When I read all the government, foundation and university ideas about how to fix American education, part of me wants to laugh but part wants to cry. Test data and even algorithms to predict dropouts seem to be the answer for many. We crunch numbers and wring our hands, not about how best to educate children, but about how best to make them reach our numerical targets to which dollar bounties are attached.  We are confused.

Once, in New York, in the 1960s, I was a lost boy. My single mother struggled to feed five children on welfare payments and factory pay, and lost herself on the way. I perpetually had holes in my shoes and ill-fitting clothes. I was embarrassed to go to school. I averaged 100 absences per year.  I was threatened with legal action by the same principals who were called in every time I handed in a piece of writing that my teachers thought I could never have written.

Then one day as I was walking into high school English class, my teacher said something remarkable. He said "We missed you yesterday." I just stared a moment, speechless. He had acknowledged my existence. He praised my writing. He gave me books. He told me I had a chance at college, and took me to the counselor. He may have saved my life, considering how many of my childhood friends ended up dead or incarcerated.

Today, more than 40 years later, if there is one thing I have learned from a lifetime as an educator, it's that schools need to have a heart more than an algorithm. Instead of being data-driven, we need to be compassion-driven, wonder-driven. If we make kids statistics, they will turn away in despair. But if we create places where kids are loved as well as challenged, where they are exposed to the joyful, compelling fascination of this world, where adults believe in their ability and their worth, then we can help them find a path forward. It might be good to bring children and young people back into the conversation now. I've missed them, haven't you?

With a Perspective, this is Alfonso Orsini.

Alfonso Orsini is the head of school at the Presidio Knolls School in San Francisco.

  • Dr. Elliot Gann, @tfs_beats

    This perspective deeply resonated with my beliefs and was truly refreshing to hear. There are too many children whose basic emotional and educational needs are not being met and instead the curriculum and in-class teaching caters to standardized tests, as mentioned in the perspective. I run a non-profit based on this belief, that children and young people, especially from lower-SES communities (who are vastly under served by our society) need individualized attention and to have relationships with teachers, clinicians and other adults who can give them these interpersonal and learning experiences to make a difference. This is the very premise of the non-profit we run in order to do this work.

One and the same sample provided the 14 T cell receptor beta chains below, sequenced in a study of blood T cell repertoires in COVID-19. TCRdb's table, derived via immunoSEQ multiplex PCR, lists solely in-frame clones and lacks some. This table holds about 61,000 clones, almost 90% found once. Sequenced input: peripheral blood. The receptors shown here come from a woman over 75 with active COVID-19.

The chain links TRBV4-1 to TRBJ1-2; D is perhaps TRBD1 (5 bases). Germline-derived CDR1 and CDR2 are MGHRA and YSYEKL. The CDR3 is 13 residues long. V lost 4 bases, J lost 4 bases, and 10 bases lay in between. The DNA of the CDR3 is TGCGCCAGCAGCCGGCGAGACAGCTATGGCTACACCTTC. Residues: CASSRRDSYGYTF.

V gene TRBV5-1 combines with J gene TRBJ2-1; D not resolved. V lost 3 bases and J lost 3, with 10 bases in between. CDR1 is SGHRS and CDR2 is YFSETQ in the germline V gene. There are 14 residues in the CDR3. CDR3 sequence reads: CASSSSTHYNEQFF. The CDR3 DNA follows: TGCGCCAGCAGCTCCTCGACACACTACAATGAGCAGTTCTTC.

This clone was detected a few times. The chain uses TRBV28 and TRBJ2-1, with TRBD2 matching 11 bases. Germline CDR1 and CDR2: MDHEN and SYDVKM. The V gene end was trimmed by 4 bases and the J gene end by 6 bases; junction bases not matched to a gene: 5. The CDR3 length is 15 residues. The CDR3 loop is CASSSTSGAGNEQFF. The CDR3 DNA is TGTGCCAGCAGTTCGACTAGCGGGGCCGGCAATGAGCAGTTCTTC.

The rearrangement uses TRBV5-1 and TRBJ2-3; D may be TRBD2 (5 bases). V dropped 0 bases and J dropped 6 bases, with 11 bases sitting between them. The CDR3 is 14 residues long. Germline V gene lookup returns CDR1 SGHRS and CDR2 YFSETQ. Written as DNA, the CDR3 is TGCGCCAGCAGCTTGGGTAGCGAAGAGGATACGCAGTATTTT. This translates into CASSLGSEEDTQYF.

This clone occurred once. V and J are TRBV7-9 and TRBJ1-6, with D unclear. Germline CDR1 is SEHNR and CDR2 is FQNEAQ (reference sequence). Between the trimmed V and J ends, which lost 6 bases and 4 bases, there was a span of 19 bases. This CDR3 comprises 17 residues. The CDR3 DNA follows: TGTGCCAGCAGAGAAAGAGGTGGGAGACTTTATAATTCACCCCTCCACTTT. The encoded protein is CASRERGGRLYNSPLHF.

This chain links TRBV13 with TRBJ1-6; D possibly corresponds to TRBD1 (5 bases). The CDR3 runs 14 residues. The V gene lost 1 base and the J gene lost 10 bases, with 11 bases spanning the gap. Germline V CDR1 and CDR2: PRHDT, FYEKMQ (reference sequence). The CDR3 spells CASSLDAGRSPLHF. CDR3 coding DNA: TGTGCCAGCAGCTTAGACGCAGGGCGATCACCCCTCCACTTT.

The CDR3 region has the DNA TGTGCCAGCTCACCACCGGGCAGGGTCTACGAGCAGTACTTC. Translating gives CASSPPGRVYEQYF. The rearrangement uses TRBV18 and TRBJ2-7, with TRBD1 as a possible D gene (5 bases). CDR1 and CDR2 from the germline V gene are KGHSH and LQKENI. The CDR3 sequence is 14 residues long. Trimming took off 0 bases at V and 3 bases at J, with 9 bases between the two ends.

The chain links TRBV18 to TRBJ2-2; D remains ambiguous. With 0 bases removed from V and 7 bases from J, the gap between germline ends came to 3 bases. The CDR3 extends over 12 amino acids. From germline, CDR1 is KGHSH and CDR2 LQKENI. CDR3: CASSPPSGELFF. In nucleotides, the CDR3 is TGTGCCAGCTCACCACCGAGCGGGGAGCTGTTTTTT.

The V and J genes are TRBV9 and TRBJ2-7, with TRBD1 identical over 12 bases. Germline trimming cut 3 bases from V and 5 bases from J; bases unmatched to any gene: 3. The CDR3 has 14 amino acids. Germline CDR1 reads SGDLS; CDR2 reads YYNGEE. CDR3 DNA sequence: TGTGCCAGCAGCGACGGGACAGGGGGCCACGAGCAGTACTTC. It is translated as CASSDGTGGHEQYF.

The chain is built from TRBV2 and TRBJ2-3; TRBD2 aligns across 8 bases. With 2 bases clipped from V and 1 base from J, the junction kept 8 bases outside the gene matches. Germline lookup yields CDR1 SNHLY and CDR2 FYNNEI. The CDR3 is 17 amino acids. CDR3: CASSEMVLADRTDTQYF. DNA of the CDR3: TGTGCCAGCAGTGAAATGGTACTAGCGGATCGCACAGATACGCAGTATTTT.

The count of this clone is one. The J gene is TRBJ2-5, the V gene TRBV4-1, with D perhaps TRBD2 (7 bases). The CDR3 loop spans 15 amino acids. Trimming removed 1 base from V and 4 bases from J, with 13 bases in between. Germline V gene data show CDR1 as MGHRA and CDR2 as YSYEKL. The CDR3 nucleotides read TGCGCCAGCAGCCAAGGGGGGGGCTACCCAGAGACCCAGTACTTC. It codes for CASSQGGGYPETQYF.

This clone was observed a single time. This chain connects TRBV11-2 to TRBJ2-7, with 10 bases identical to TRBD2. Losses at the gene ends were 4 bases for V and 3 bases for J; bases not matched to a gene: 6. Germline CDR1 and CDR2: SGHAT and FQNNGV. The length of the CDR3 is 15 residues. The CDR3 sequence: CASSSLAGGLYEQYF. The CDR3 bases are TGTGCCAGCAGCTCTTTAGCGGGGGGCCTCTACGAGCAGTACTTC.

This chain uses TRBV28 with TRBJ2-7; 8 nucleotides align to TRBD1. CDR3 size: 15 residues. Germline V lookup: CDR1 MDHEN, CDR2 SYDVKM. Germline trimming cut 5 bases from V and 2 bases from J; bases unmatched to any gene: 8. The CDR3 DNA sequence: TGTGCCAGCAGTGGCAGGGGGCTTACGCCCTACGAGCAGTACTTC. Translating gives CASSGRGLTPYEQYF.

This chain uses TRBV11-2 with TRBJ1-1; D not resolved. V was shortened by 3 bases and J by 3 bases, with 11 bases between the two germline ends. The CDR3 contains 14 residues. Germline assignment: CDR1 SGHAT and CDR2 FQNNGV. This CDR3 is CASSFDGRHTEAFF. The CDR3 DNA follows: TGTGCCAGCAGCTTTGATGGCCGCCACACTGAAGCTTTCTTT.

Dr. Elliot Gann,
    Director, Today’s Future Sound
    todaysfuturesound.org

  • Tziganka

    I am stunned that no one has commented yet on Mr. Orsini’s moving Perspective this morning. His impassioned words brought me to tears as I drove to work. Having been involved in arts education in the Bay Area for over twenty years it has been patently clear that children are not part of the equation. How lucky the students of Presidio Knolls School are to have him as a role model.

  • Thian Hoo Tan

    I wish Mr. Orsini all the best, and, after meeting him in person last Saturday in a school potluck, I feel good about him, because I saw a spark in his eyes, his mannerism is sincere, and his conversation full of positive thoughts. He evidently likes to provide the right environment to educate kids (in Presidio Knolls, bilingually proficient kids). I myself have been a beneficiary of a school teacher in my own life, a teacher’s belief in my ability, that led to my going to college. and my life, and I like to believe, a few others, have benefitted from that. So I know a thing or two about how one single teacher can turn lives around.

  • Dirty Harry

    What a perspective, thank you for writing this …

  • c-dub

    I’m a teacher and I agree that student’s needs are best met by those who care sincerely about their present and future welfare. However, I also believe that my students deserve better than the false dichotomy presented Mr. Orsini. We can, and should, be both data and compassion driven in our efforts to best educate our youth. (Anyway, what kind of “university” or “foundation” curmudgeon would be
    against promotion of wonder, joy, and love in the classroom or fail to
    believe in the intrinsic value of every child?) Compassion and information (i.e. data) are truly only mutually exclusive in the imaginations of some.

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